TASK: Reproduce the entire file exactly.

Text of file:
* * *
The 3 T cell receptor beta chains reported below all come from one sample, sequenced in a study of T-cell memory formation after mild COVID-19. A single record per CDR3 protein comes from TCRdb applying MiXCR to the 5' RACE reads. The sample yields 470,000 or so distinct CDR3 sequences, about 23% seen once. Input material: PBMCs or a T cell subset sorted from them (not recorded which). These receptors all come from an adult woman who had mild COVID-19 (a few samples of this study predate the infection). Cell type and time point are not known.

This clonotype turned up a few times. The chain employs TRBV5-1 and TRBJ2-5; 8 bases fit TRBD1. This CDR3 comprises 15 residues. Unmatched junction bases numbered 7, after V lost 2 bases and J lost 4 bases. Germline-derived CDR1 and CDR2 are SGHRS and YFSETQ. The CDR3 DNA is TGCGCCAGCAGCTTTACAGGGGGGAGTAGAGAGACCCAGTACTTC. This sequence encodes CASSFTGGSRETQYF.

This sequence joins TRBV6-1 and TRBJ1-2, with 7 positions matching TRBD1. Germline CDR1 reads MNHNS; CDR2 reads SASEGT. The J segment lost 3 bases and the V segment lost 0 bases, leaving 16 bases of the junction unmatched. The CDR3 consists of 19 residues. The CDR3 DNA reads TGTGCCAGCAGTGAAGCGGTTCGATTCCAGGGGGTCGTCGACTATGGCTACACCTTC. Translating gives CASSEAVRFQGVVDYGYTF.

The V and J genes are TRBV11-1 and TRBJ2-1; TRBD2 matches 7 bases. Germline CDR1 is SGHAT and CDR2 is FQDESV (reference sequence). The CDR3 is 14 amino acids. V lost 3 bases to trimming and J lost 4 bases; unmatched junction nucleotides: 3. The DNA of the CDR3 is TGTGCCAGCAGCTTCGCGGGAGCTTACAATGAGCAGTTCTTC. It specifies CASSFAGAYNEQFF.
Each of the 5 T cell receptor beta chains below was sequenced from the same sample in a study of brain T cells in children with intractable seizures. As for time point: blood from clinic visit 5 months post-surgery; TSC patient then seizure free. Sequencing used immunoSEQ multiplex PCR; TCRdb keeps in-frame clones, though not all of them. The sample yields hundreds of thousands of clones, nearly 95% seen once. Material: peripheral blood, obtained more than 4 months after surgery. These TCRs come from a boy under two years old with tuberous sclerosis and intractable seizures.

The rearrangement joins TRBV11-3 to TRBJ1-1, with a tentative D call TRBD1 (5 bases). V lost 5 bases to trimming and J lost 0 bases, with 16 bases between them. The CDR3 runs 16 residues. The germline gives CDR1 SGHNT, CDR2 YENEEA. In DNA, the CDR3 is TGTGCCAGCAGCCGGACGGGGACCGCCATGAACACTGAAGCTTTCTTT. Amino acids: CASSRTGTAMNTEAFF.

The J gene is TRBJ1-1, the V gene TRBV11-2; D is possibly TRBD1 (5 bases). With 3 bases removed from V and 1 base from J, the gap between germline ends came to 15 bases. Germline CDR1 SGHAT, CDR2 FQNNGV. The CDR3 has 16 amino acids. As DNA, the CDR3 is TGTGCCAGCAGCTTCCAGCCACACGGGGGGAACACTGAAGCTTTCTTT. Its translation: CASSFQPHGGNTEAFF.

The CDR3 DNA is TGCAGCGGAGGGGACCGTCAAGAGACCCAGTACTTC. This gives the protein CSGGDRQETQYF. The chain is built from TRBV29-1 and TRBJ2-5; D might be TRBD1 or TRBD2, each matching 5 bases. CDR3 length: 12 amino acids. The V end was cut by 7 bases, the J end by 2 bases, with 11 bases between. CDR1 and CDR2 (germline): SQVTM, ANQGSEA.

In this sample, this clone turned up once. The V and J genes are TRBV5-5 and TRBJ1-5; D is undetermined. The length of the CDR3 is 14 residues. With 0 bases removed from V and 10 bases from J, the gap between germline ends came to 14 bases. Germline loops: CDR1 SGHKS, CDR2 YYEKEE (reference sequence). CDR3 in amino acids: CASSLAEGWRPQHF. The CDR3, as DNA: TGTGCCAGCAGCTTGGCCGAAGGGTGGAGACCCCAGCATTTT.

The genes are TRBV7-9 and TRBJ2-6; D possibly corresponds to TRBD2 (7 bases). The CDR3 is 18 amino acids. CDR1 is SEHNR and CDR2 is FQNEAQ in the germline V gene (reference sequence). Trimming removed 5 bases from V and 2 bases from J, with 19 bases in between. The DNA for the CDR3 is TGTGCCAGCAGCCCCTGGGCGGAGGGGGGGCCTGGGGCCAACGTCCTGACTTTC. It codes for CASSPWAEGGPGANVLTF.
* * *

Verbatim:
The 3 T cell receptor beta chains reported below all come from one sample, sequenced in a study of T-cell memory formation after mild COVID-19. A single record per CDR3 protein comes from TCRdb applying MiXCR to the 5' RACE reads. The sample yields 470,000 or so distinct CDR3 sequences, about 23% seen once. Input material: PBMCs or a T cell subset sorted from them (not recorded which). These receptors all come from an adult woman who had mild COVID-19 (a few samples of this study predate the infection). Cell type and time point are not known.

This clonotype turned up a few times. The chain employs TRBV5-1 and TRBJ2-5; 8 bases fit TRBD1. This CDR3 comprises 15 residues. Unmatched junction bases numbered 7, after V lost 2 bases and J lost 4 bases. Germline-derived CDR1 and CDR2 are SGHRS and YFSETQ. The CDR3 DNA is TGCGCCAGCAGCTTTACAGGGGGGAGTAGAGAGACCCAGTACTTC. This sequence encodes CASSFTGGSRETQYF.

This sequence joins TRBV6-1 and TRBJ1-2, with 7 positions matching TRBD1. Germline CDR1 reads MNHNS; CDR2 reads SASEGT. The J segment lost 3 bases and the V segment lost 0 bases, leaving 16 bases of the junction unmatched. The CDR3 consists of 19 residues. The CDR3 DNA reads TGTGCCAGCAGTGAAGCGGTTCGATTCCAGGGGGTCGTCGACTATGGCTACACCTTC. Translating gives CASSEAVRFQGVVDYGYTF.

The V and J genes are TRBV11-1 and TRBJ2-1; TRBD2 matches 7 bases. Germline CDR1 is SGHAT and CDR2 is FQDESV (reference sequence). The CDR3 is 14 amino acids. V lost 3 bases to trimming and J lost 4 bases; unmatched junction nucleotides: 3. The DNA of the CDR3 is TGTGCCAGCAGCTTCGCGGGAGCTTACAATGAGCAGTTCTTC. It specifies CASSFAGAYNEQFF.
Each of the 5 T cell receptor beta chains below was sequenced from the same sample in a study of brain T cells in children with intractable seizures. As for time point: blood from clinic visit 5 months post-surgery; TSC patient then seizure free. Sequencing used immunoSEQ multiplex PCR; TCRdb keeps in-frame clones, though not all of them. The sample yields hundreds of thousands of clones, nearly 95% seen once. Material: peripheral blood, obtained more than 4 months after surgery. These TCRs come from a boy under two years old with tuberous sclerosis and intractable seizures.

The rearrangement joins TRBV11-3 to TRBJ1-1, with a tentative D call TRBD1 (5 bases). V lost 5 bases to trimming and J lost 0 bases, with 16 bases between them. The CDR3 runs 16 residues. The germline gives CDR1 SGHNT, CDR2 YENEEA. In DNA, the CDR3 is TGTGCCAGCAGCCGGACGGGGACCGCCATGAACACTGAAGCTTTCTTT. Amino acids: CASSRTGTAMNTEAFF.

The J gene is TRBJ1-1, the V gene TRBV11-2; D is possibly TRBD1 (5 bases). With 3 bases removed from V and 1 base from J, the gap between germline ends came to 15 bases. Germline CDR1 SGHAT, CDR2 FQNNGV. The CDR3 has 16 amino acids. As DNA, the CDR3 is TGTGCCAGCAGCTTCCAGCCACACGGGGGGAACACTGAAGCTTTCTTT. Its translation: CASSFQPHGGNTEAFF.

The CDR3 DNA is TGCAGCGGAGGGGACCGTCAAGAGACCCAGTACTTC. This gives the protein CSGGDRQETQYF. The chain is built from TRBV29-1 and TRBJ2-5; D might be TRBD1 or TRBD2, each matching 5 bases. CDR3 length: 12 amino acids. The V end was cut by 7 bases, the J end by 2 bases, with 11 bases between. CDR1 and CDR2 (germline): SQVTM, ANQGSEA.

In this sample, this clone turned up once. The V and J genes are TRBV5-5 and TRBJ1-5; D is undetermined. The length of the CDR3 is 14 residues. With 0 bases removed from V and 10 bases from J, the gap between germline ends came to 14 bases. Germline loops: CDR1 SGHKS, CDR2 YYEKEE (reference sequence). CDR3 in amino acids: CASSLAEGWRPQHF. The CDR3, as DNA: TGTGCCAGCAGCTTGGCCGAAGGGTGGAGACCCCAGCATTTT.

The genes are TRBV7-9 and TRBJ2-6; D possibly corresponds to TRBD2 (7 bases). The CDR3 is 18 amino acids. CDR1 is SEHNR and CDR2 is FQNEAQ in the germline V gene (reference sequence). Trimming removed 5 bases from V and 2 bases from J, with 19 bases in between. The DNA for the CDR3 is TGTGCCAGCAGCCCCTGGGCGGAGGGGGGGCCTGGGGCCAACGTCCTGACTTTC. It codes for CASSPWAEGGPGANVLTF.